I can’t remember how many times I heard this shriek from my friends as a kid around the end of July, when loads of comb jellies washed ashore, the casualties of their massive breeding efforts. Like most kids with a good poking toe, however, I figured out that these jellies couldn’t hurt me. For a number of reasons, not all jellyfish equal a painful sting.
Furthermore, like many sea creatures, they are symbolic of a beautiful greater ecosystem at work but often lead to squeaks and squeals of fear rather than smiles of appreciation. I’ll go so far to say that jellyfish are a good candidate to be a charismatic creature of the sea.
Few scientific fields generate as much controversy as climate change. Misunderstandings, misrepresentations, and outright lies are common. While environmentalists rightly criticize anti-global warming activists for not being truthful, neither side is innocent. Presented here are five common misrepresentations from both sides and the truth about those issues.
Horseshoe Crabs, Coelacanths, Seven-gilled sharks, hagfish. Throughout the oceans there are creatures whose primitive bodies hearken back to earlier days in our evolutionary history. They possess basal characteristics that are more akin to those of the ancestors of our contemporary phyla. Because we can look into these organisms and learn something about our own deep past, we think of them not as modern descendants, but as living fossils, relics of a primeval state.
This is, of course, a misnomer.
Few things have inspired the human imagination quite like the ocean. The vast, mysterious deep is the stuff of poets, artists, explorers, and scientists. A natural result of this seemingly endless, unfathomable world-beneath-the-waves is the emergence of a broad and persistent ocean mythology, ranging from tales of sea monsters, to near magical healing powers, to perceptions of infinite abundance. Every year, we take a week to explore these myths – the fictions, falsehoods, and pseudoscience – surrounding the ocean.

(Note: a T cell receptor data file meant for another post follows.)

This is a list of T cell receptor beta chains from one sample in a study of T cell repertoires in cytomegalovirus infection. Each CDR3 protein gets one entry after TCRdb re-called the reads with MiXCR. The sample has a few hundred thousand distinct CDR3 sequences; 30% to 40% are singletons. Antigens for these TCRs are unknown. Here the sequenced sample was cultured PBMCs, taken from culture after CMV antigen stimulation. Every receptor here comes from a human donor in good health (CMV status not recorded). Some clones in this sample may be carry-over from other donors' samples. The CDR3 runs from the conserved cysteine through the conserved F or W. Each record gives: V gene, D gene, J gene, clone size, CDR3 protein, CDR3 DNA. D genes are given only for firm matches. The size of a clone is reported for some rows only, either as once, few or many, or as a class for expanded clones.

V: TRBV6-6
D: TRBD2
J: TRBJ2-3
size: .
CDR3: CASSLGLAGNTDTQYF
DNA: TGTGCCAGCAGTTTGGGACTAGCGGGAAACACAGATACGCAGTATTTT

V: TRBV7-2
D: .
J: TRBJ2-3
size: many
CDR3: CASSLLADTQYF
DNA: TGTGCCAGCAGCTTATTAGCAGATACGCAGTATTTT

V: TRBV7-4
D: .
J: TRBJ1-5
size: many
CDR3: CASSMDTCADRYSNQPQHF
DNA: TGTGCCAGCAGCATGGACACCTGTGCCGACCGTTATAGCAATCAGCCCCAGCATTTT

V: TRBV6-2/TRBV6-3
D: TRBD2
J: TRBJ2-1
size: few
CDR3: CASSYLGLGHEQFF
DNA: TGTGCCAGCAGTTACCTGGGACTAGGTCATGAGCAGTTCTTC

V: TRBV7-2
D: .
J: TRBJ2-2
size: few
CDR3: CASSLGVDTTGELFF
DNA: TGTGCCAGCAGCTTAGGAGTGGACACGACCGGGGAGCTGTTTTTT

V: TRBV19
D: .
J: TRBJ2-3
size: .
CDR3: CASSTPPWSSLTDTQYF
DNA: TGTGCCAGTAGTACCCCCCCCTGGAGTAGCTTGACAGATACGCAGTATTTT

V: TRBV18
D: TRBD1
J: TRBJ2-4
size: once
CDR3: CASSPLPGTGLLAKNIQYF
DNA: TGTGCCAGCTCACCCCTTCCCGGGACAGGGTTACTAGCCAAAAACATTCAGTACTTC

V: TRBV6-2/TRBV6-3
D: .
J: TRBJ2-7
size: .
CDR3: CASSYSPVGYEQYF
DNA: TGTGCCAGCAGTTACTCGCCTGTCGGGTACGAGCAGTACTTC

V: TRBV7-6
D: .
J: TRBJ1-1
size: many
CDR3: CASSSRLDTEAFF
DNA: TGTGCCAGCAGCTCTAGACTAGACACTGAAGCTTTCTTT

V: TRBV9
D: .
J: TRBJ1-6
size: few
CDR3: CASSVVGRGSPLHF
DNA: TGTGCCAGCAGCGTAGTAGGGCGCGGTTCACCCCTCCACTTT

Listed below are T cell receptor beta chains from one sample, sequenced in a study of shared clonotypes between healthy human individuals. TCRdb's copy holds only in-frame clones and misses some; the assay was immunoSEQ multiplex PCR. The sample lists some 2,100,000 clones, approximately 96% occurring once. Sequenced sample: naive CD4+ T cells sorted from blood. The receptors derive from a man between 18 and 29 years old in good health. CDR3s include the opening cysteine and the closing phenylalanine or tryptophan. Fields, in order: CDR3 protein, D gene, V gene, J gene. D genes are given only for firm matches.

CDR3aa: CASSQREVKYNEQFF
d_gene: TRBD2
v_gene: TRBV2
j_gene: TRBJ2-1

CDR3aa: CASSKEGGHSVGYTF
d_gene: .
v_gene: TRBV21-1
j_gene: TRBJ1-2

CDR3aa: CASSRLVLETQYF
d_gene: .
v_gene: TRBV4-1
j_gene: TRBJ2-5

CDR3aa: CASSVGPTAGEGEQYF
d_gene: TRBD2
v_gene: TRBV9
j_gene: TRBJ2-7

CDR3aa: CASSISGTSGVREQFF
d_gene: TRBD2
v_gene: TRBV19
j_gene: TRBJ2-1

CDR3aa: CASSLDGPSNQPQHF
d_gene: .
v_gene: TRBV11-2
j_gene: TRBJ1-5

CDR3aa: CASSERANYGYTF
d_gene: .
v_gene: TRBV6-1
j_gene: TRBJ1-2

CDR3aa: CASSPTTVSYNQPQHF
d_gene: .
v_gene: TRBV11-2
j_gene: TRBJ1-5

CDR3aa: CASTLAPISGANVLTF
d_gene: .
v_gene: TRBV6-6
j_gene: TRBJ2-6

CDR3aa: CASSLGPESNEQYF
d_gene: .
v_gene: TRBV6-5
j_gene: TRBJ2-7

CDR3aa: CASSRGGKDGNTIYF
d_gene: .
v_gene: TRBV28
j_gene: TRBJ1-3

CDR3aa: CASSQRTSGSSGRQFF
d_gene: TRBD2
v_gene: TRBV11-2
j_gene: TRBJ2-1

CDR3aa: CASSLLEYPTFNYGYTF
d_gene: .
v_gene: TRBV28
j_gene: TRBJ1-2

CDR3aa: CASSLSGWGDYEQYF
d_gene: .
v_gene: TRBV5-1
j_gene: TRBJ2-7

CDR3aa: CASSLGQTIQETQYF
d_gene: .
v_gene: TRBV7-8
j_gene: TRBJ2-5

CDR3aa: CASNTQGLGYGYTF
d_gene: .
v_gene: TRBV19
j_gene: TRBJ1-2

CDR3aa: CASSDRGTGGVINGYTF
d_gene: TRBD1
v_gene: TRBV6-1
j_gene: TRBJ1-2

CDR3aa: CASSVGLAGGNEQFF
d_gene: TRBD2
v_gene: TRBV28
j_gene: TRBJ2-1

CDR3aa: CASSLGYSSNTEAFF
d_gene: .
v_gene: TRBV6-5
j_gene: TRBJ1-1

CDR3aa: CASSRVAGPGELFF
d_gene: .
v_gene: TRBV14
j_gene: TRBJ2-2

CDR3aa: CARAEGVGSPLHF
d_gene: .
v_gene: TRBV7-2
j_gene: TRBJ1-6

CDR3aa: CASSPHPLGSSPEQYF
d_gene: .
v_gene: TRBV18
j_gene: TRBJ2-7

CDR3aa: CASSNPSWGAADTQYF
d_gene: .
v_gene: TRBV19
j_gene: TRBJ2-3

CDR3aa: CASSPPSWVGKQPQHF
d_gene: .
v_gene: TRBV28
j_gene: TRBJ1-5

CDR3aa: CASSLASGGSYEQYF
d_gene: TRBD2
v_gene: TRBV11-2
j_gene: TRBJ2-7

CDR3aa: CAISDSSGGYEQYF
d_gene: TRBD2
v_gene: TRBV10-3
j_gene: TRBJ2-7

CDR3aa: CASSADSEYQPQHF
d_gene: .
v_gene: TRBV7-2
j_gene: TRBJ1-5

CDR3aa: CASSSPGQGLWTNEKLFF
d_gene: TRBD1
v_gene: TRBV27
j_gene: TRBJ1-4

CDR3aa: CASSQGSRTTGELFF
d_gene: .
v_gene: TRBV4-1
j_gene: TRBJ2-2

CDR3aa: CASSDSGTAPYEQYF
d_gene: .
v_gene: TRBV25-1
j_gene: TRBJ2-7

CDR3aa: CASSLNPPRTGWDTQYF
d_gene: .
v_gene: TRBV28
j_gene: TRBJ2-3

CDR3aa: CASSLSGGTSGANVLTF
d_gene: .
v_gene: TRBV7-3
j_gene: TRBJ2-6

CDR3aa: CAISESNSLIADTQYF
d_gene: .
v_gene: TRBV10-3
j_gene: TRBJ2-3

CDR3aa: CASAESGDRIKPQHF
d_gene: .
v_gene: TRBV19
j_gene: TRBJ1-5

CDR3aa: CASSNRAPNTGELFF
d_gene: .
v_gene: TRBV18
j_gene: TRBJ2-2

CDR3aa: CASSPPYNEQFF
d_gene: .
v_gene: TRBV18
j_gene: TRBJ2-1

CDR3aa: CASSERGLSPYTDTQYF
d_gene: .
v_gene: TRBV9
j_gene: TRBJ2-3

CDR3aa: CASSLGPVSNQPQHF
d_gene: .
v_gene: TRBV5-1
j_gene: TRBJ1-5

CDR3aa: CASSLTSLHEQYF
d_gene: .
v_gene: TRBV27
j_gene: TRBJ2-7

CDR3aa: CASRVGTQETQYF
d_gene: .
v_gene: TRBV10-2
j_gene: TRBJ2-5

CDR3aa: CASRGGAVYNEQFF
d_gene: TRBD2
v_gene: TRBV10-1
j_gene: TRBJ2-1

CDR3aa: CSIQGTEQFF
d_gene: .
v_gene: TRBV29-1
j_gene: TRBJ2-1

Welcome to a Week of Ocean Pseudoscience!
We’ve got some great posts on our plate, starting today. We’ll be counting down our top seven misunderstood marine creatures, exposing some deceptions from the climate denial industry, investigating rumors surrounding the use of ethanol additive in outboard motors, and having some fun with cryptozoology. David will probably have something to say about sharks, too.
Along the way, our friends from Deep Fried Sea will join us as they wander the ocean looking for the still missing Iffy and meet all kinds of weird and wonderful marine creatures.
That awesome logo was designed by Jason Robertshaw of the Cephalopodcast. If any other ocean bloggers want to join in, feel free to stamp your post with that logo and shoot me an e-mail so we can link to it from the homepage. Over on twitter, feel free to tweet us your favorite ocean psuedoscience, with the hashtag #PseudOcean (and follow us @SFriedScientist, @WhySharksMatter, and @bgrassbluecrab). So settle in for a week of ocean pseudoscience.
My favorite real sea monster is the Eurypterid, also known as the Sea Scorpion. These fearsome predators were the largest arthropods ever to live- they could grow to over six feet in length! Eurypterids are believed to have crawled along the seafloor using their pincers to grab trilobites and other prey. Sadly (or fortunately, depending on your perspective) these impressive predators have been extinct for hundreds of millions of years.